“You know what, the great thing about it is when the draw comes out, everybody's like, You want to be opposite UConn,” Walz said. “That's a lie. That's the worst thing you could ever have happen. How many national championship games have they lost? You know the answer? Zero. When they lose is in the semis. So you want to play them in the semis because he can't coach that game very well (laughter). You know, he gets tight. He gets nervous, and he can't perform. Then finally in the championship game, he lets (longtime assistant coach) Chris (Dailey) do it, and he's 11-0. He gets all the credit, though.”

“So you want to be on the same side of the bracket. This stuff of being on the opposite side is bad business. . . . That was a great question. Thank you, everybody.”

4). RIDING IN A SIDECAR. Walz noticed on Tuesday that the motorcycles of the team’s police escort had sidecars. You don’t have to know Walz very well to know what happened next. Walz was climbing into the car with a helmet and sunglasses on.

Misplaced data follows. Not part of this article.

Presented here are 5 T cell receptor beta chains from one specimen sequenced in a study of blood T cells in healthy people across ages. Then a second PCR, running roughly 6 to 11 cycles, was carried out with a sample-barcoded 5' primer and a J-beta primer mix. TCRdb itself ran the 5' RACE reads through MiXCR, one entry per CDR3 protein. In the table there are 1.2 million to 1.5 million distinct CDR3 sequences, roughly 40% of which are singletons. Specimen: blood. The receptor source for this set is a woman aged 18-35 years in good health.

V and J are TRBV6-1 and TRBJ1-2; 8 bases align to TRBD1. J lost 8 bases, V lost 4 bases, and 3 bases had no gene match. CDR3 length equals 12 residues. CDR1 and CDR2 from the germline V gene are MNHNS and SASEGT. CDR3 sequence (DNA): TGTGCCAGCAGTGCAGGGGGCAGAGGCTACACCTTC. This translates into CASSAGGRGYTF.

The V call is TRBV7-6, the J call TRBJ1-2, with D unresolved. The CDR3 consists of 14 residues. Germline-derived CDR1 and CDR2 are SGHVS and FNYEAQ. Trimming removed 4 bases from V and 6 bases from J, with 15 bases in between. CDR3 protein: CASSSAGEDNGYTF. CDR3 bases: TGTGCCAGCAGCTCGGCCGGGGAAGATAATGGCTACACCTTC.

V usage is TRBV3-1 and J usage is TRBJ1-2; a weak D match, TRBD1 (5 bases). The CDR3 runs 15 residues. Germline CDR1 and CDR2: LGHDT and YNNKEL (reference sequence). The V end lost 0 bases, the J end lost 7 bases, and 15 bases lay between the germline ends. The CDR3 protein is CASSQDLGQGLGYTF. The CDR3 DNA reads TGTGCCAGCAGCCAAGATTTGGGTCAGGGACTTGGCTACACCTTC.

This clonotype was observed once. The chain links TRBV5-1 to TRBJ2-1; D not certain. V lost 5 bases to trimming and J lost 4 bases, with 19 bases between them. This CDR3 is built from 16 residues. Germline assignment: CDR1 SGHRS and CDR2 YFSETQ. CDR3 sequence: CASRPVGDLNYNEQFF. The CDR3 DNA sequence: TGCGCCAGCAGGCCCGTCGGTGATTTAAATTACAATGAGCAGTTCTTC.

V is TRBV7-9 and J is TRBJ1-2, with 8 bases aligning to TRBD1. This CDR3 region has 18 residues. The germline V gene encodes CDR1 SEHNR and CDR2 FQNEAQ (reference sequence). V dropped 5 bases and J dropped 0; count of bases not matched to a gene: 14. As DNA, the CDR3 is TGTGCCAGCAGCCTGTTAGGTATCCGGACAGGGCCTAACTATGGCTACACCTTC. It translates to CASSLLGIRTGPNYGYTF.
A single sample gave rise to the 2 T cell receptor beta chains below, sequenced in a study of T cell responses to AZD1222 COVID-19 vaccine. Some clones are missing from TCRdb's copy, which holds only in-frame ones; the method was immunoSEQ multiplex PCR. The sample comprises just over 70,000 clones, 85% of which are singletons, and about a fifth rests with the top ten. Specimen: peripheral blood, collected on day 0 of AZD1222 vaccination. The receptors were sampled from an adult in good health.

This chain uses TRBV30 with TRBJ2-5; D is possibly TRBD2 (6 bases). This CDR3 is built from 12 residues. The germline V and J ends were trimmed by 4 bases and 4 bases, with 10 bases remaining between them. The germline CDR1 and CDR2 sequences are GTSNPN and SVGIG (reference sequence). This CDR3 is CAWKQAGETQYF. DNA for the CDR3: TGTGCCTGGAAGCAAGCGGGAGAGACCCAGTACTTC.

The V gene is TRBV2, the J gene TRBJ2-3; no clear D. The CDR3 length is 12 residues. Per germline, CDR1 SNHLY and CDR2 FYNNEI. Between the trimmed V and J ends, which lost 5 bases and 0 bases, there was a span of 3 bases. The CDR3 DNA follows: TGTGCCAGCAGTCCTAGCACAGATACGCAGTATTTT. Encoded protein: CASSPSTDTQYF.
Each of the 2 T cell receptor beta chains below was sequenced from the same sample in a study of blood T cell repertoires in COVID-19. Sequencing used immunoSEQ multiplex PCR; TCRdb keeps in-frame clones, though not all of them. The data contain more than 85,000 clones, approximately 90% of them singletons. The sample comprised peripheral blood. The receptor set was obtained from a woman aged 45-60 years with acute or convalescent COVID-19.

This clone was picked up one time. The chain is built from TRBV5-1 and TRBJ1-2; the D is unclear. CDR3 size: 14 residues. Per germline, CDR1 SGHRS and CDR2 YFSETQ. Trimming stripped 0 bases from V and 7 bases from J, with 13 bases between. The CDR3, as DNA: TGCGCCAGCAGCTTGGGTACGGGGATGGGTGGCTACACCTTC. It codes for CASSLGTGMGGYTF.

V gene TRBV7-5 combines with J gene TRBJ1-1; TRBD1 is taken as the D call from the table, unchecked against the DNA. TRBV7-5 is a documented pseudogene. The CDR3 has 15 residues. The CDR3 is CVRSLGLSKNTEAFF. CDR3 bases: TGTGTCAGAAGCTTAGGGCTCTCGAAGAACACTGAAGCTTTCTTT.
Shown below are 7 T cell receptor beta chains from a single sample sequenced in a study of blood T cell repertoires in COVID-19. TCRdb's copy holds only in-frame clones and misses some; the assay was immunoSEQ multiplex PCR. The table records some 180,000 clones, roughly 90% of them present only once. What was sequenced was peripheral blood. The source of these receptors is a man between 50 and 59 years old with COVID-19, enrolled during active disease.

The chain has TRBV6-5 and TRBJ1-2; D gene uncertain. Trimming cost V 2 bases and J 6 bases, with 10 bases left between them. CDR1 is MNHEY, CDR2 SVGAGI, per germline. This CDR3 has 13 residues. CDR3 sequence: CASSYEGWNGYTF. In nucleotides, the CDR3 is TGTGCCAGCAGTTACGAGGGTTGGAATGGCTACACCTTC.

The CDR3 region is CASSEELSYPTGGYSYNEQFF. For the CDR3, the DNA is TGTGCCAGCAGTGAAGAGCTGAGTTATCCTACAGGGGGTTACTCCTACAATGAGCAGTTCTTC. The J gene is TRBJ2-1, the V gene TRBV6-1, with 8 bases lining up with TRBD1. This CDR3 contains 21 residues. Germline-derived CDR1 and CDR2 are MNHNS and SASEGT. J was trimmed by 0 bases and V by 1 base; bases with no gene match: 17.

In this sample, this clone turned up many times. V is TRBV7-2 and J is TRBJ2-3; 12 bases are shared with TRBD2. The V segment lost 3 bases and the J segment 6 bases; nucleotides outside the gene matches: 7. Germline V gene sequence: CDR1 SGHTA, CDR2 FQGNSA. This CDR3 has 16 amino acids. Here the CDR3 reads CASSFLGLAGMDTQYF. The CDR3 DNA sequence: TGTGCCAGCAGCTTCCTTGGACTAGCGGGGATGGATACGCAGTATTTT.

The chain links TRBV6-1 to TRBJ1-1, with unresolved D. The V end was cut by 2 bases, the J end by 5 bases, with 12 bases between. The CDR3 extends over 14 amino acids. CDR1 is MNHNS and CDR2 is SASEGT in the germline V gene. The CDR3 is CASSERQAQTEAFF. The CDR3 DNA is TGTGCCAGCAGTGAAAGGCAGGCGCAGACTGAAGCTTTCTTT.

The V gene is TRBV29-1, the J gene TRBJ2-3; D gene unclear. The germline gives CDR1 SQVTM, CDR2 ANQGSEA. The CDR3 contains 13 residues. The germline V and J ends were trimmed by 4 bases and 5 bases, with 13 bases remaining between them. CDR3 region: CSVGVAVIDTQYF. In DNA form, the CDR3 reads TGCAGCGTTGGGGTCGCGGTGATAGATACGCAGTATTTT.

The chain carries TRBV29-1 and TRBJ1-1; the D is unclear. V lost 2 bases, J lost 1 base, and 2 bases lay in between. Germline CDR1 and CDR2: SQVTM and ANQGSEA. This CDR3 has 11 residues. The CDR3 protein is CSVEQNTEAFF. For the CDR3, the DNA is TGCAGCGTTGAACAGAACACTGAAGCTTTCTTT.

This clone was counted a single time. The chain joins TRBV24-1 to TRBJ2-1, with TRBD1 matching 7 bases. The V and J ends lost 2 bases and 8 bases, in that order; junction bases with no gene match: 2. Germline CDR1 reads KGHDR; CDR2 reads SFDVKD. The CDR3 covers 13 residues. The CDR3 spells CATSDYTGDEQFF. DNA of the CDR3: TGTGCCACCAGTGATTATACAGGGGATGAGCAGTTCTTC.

“It was absolutely great,” Walz said. “That's one thing, I kind of was joking with them when we came to practice yesterday and said, hey, I'd like to sit in that on the way back. Roll out of practice, and he's got the jacket, helmet, and the gloves. I'm in. Yeah, I'd like to actually do it tomorrow on the way to the game.”

Does anyone doubt that he will?

5). ON GETTING THE OPPORTUNITY TO BE A HEAD COACH. Walz’s issues with stuttering have gotten less press in recent years, because it’s old news. He overcomes it a little more every year, and people don’t think about it as much. It’ll get some attention from ESPN in its pregame coverage because Durr had a stuttering issue of her own, and Walz has helped her to deal with it.